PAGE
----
“Don’t let’s ask for the moon,” says Bette Davis in Now Voyager, “we have the stars.”
A similar sentiment underpins Supernova (12A), in which Sam (Colin Firth), a pianist, and Tusker (Stanley Tucci), an author and amateur astronomer, set out on a road trip through the English countryside in their battered camper van.
As the pair gently bicker their way north to the Lake District, we realise that Tusker is suffering from the early stages of dementia, and that he has no intention of becoming a burden on Sam.
Written and directed by Harry Macqueen, Supernova offers a story that is as stark and multi-faceted as the Lake District’s autumn landscape: the story is relatively straightforward and moves inexorably to a conclusion that seems preordained, but the performances are exquisitely nuanced as the couple explores the ramifications of Tusker’s momentous decision.
And yet it’s a film that’s almost entirely devoid of affectation, and particularly when Tusker and Sam find themselves alone, when their conversation, as befits a couple who have been together for decades, often leaves much unsaid, there being no need to waste words on feelings that have become intrinsic to who they are.
From the bravura opening shot, when a static shot of a star-studded night sky gives way to a pair of clasped hands, Supernova is a delicately constructed paean to a love that seems to defy the impossibly vast emptiness of an indifferent universe. It isn’t a two-hander per se — the middle section finds Tusker and Sam visiting Sam’s sister Lilly (Pippa Heywood) for what Sam only belatedly realises is Tusker’s farewell party — but it’s impossible to take your eyes off Colin Firth and Stanley Tucci, both of whom deliver superb performances in which the focus on the subtlest of emotional interactions says more about the enduring power of love than a thousand blockbusters ever could. (cinema release)
From the sublime to the ninth instalment in the Fast & Furious franchise, F9: the Fast Saga (12A), which opens with the unorthodox former spy Dom (Vin Diesel) dragged out of retirement when his boss, Mr Nobody (Kurt Russell), sends out an SOS.
Soon Dom and his team are roaring into action in Central America, where Dom discovers that his younger brother Jakob (John Cena) is now ‘a super-spy with his own private army’ who has set his sights on ‘a weapon so dangerous it shouldn’t exist for another half-century.’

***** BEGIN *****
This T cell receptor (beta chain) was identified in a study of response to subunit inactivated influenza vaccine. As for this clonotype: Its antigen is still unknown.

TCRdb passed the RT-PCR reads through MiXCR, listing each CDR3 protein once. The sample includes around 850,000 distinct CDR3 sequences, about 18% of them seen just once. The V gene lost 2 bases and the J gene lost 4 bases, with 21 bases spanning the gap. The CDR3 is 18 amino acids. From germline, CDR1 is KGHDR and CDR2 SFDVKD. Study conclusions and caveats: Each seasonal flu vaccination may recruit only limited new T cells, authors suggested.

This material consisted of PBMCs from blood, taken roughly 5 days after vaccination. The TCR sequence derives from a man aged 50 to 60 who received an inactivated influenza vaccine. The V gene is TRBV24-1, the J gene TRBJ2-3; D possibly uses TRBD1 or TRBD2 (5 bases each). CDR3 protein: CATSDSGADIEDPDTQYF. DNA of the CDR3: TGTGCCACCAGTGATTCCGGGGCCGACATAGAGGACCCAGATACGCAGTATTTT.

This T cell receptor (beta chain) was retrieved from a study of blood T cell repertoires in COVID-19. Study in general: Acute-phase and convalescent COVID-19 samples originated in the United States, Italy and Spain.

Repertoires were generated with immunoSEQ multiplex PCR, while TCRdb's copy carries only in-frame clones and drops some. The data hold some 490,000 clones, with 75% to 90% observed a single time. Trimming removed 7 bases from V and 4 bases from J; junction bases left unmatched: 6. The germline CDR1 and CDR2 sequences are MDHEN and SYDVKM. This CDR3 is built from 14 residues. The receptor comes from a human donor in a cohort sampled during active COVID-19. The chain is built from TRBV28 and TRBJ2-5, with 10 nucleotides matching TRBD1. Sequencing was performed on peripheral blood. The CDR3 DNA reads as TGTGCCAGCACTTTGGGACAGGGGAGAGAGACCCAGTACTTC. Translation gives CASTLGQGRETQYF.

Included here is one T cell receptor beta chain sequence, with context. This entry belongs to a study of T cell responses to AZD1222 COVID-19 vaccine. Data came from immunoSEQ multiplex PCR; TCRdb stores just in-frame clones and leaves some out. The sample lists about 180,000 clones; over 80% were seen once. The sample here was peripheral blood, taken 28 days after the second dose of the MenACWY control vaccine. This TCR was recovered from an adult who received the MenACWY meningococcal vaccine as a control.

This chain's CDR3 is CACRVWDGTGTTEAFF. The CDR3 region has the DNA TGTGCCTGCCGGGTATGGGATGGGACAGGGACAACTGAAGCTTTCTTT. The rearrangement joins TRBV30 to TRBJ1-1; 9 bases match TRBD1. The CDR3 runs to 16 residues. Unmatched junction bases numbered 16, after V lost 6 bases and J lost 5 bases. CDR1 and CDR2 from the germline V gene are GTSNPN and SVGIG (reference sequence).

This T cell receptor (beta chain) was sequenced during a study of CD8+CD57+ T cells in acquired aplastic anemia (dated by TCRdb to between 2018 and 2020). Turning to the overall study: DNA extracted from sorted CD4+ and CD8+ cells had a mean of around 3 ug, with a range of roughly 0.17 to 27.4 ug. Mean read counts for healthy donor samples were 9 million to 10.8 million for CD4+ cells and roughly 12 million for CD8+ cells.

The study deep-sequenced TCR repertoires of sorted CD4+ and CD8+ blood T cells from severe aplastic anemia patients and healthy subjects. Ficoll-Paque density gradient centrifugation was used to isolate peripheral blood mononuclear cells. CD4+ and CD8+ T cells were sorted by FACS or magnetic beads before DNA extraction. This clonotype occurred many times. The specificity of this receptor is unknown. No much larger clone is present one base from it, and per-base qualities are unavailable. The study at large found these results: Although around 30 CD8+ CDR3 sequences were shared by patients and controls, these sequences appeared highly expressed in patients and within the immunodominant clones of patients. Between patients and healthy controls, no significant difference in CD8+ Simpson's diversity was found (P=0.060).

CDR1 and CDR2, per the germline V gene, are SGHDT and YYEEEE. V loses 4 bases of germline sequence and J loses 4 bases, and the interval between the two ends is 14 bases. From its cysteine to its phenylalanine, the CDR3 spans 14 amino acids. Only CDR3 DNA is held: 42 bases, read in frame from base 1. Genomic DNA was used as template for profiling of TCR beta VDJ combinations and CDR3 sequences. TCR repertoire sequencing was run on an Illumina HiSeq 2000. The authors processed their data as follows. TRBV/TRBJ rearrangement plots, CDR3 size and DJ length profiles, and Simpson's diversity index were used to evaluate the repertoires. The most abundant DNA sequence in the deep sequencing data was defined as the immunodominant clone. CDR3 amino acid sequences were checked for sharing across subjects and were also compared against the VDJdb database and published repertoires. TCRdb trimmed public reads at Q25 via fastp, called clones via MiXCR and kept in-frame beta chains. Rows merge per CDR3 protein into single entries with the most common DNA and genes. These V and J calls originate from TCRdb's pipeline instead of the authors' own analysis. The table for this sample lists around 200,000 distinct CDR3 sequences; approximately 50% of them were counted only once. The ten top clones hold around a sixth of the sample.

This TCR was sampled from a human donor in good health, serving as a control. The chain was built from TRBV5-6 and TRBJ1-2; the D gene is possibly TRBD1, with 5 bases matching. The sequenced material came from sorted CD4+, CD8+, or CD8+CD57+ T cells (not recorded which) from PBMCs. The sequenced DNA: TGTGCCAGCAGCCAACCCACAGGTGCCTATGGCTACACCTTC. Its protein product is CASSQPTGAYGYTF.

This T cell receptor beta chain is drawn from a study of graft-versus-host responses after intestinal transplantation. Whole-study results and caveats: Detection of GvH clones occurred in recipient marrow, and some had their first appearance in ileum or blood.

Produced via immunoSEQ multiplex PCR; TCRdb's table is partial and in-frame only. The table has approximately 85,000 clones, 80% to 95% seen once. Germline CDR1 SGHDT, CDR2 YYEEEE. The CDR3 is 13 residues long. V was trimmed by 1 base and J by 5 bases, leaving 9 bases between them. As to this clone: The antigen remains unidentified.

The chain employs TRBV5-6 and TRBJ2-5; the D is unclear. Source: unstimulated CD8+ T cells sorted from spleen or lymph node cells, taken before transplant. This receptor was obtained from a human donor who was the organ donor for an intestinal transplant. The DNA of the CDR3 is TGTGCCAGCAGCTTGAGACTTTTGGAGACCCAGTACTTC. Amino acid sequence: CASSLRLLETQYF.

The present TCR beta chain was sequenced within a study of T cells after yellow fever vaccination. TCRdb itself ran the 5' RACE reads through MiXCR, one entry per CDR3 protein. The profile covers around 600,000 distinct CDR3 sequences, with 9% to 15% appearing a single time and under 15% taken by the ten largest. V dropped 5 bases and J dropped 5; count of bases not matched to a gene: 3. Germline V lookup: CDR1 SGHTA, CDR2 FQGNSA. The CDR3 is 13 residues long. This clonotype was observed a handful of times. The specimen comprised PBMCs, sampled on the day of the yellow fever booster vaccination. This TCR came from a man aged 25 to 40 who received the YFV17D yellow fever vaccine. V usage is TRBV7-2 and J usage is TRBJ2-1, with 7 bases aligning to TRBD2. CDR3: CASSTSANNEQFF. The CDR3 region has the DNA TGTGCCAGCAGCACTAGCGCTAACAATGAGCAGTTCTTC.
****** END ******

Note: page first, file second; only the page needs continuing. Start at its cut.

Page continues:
What follows provides plenty of entertainment for those viewers old enough to remember the tongue-in-cheek adventures of The A-Team, as Dom, Letty (Michelle Rodriguez), Roman (Tyrese Gibson) and Tej (Ludacris) burn serious rubber in a globe-trotting yarn that takes them to Cologne, Tbilisi, Tokyo, London and Edinburgh in a relentless series of death-defying escapades, the most improbable of which, arguably, is the sight of Helen Mirren leading London’s Bobbies a merry dance in a purple super-car.
Fans of the franchise will likely enjoy playing spot-the-cameo, with Charlize Theron, Lucas Black and Michael Rooker all popping up to keep the party going; meanwhile, the director, Justin Lin, back in the canvas chair for the first time since the sixth film in the franchise, puts the pedal to the metal and never lets up.
All of which means it’s very fast and never less than furious, and wholly ridiculous, as it’s intended to be: were F9 an hour shorter than its 145-minute running time, it might even have been great fun. (cinema release)
Based on a best-selling memoir, Fatherhood (12A) stars Kevin Hart as Matt Loeglin, whose wife Liz (Deborah Ayorinde) dies the day after giving birth to their daughter Maddy (Melody Hurd). His mother Anna (Thedra Porter) and mother-in-law Marion (Alfre Woodard) both agree that Matt should hand Maddy over to one of them, but Matt is adamant: he’s going to raise Maddy alone.
Aided and abetted by his friends Jordan (Lil Rey Howery) and Oscar (Anthony Carrigan), Matt does his best, but quickly discovers — who knew? — that single parenthood ain’t easy. Co-written by Dana Stevens and Paul Weitz, with Weitz directing, Fatherhood is a charming account of the travails of a man raising a daughter on his own, and one that benefits hugely from the palpable chemistry between Kevin Hart and the young Melody Hurd, who riff off one another’s quirks and frequently seem to ad-lib whole scenes. By turns schmaltzy and sweet, sentimental and poignant, the story is frequently undermined by Hart’s inability to dial back his shouty-comic schtick; that said, his scenes with Alfre Woodard, as Matt and Marion learn to grieve together, are the most sombre and moving in the whole movie.
The result is an uneven but amiable testament to one man’s desire to do the right thing.